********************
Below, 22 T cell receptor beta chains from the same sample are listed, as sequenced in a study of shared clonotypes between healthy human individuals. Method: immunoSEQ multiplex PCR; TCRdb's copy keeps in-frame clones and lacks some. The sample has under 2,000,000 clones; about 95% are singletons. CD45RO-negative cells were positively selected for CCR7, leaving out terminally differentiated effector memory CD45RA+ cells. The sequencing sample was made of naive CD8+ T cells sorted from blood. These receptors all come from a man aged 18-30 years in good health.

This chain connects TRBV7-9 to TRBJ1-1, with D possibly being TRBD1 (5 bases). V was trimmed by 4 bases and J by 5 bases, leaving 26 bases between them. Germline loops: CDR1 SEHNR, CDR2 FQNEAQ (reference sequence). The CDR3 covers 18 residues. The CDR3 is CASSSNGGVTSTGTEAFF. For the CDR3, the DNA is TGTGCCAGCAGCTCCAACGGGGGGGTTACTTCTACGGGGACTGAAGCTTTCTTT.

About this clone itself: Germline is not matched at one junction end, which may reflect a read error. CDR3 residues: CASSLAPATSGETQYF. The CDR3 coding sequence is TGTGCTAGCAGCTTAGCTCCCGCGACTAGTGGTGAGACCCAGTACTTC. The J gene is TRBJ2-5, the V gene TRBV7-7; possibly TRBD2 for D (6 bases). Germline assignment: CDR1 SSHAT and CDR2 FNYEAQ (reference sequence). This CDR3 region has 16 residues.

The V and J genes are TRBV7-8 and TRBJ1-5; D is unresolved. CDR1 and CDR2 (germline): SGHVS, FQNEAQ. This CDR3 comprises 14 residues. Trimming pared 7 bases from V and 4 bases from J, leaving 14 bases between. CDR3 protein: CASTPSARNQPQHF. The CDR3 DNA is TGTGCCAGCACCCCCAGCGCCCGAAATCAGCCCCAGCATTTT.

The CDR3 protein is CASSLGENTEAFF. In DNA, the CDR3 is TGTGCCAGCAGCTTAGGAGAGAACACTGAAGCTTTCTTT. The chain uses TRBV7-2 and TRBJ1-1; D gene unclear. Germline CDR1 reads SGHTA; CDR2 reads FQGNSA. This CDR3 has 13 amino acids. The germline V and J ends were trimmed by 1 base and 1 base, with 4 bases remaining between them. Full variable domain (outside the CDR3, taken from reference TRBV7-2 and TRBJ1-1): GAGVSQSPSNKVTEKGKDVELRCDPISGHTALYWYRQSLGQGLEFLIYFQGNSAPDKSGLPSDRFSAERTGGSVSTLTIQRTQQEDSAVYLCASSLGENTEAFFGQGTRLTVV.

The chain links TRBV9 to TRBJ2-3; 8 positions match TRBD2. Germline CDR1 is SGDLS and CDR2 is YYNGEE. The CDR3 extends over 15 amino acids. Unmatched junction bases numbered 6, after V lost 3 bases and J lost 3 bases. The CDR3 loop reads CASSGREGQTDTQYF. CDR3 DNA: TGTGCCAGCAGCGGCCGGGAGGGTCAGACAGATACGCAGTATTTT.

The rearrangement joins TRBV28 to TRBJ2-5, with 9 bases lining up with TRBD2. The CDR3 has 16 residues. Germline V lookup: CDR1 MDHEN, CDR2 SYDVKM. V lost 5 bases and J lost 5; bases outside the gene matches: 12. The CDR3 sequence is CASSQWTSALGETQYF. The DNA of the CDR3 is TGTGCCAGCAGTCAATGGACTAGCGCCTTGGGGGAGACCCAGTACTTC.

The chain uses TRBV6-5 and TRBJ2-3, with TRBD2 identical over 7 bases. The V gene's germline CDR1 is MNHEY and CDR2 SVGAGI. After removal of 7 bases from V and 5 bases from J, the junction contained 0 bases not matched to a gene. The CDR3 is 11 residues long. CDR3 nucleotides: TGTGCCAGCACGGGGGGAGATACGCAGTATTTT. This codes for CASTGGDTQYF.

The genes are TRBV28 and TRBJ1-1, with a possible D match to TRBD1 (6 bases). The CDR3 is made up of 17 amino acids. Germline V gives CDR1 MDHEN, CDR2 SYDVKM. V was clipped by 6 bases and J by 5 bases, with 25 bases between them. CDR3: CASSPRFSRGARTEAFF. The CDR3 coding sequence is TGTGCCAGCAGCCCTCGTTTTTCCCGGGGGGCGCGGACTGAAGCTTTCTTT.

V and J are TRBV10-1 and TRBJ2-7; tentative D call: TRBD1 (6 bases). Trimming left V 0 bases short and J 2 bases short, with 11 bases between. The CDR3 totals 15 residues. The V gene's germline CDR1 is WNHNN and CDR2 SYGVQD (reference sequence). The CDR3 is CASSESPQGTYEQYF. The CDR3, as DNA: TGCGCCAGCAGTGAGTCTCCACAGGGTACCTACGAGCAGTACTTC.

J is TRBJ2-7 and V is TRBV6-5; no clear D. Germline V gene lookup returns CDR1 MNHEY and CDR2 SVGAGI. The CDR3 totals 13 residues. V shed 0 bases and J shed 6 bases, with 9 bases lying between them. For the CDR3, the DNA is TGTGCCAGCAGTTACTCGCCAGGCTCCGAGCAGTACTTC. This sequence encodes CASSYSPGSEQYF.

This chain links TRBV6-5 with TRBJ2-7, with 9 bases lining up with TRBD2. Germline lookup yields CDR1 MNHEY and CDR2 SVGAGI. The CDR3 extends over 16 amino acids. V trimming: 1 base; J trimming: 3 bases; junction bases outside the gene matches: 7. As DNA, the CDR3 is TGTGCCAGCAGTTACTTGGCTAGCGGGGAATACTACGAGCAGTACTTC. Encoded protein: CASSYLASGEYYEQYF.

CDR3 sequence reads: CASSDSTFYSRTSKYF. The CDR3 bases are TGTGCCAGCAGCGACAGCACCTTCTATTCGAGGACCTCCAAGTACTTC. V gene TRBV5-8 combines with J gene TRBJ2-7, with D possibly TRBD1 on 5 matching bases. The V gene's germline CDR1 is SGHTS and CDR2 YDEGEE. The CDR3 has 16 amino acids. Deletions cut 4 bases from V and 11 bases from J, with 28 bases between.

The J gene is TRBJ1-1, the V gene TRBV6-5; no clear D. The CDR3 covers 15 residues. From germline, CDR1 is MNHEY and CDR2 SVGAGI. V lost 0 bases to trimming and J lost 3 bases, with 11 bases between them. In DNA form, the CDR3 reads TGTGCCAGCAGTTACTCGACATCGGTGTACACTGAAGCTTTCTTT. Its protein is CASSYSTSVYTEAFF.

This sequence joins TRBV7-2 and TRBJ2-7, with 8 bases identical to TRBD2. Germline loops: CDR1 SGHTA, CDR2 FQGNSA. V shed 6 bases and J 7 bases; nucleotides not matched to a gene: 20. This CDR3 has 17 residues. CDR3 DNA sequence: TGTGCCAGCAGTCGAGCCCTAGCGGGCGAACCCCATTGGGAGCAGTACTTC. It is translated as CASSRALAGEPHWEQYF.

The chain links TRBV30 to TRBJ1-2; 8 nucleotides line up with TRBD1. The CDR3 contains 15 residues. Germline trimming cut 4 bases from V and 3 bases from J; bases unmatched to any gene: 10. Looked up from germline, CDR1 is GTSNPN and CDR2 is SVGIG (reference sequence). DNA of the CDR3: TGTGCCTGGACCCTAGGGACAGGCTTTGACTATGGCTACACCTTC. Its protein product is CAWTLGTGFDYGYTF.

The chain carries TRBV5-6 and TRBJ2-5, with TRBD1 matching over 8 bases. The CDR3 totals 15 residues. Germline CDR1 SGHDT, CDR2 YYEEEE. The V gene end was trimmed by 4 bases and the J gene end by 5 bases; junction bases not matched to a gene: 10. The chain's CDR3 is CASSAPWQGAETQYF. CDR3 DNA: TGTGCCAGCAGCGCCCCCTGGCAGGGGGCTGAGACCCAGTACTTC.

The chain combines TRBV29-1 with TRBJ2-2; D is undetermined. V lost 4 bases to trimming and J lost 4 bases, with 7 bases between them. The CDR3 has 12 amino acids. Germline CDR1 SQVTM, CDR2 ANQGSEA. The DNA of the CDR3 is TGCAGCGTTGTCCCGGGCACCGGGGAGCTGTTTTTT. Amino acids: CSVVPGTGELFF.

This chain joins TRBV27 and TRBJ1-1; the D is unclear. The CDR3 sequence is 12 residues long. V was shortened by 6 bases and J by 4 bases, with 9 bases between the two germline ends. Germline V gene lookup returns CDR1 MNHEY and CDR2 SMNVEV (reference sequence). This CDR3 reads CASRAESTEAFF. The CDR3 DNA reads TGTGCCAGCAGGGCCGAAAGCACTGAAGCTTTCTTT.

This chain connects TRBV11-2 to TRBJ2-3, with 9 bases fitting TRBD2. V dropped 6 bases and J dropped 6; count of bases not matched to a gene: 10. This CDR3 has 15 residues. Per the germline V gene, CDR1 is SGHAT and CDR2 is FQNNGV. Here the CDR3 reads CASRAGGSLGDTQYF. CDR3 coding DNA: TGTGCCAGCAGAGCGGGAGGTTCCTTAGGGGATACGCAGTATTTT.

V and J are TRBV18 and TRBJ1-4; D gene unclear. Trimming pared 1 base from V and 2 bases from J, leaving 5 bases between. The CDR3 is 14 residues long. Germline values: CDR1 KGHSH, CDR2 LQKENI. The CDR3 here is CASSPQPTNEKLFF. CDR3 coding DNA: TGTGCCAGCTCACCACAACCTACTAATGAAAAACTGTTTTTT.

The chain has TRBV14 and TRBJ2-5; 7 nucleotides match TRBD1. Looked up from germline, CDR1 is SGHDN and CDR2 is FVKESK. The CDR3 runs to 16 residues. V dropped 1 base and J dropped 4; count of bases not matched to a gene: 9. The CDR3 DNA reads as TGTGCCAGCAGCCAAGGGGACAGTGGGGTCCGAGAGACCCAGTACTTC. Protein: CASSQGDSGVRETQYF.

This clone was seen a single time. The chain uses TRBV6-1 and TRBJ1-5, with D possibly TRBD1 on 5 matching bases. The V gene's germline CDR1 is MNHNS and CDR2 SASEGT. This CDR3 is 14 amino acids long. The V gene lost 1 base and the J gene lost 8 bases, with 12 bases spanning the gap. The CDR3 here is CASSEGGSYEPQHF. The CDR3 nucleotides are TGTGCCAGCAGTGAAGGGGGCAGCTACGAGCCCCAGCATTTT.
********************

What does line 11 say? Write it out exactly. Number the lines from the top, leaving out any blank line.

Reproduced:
J is TRBJ2-7 and V is TRBV6-5; no clear D. Germline V gene lookup returns CDR1 MNHEY and CDR2 SVGAGI. The CDR3 totals 13 residues. V shed 0 bases and J shed 6 bases, with 9 bases lying between them. For the CDR3, the DNA is TGTGCCAGCAGTTACTCGCCAGGCTCCGAGCAGTACTTC. This sequence encodes CASSYSPGSEQYF.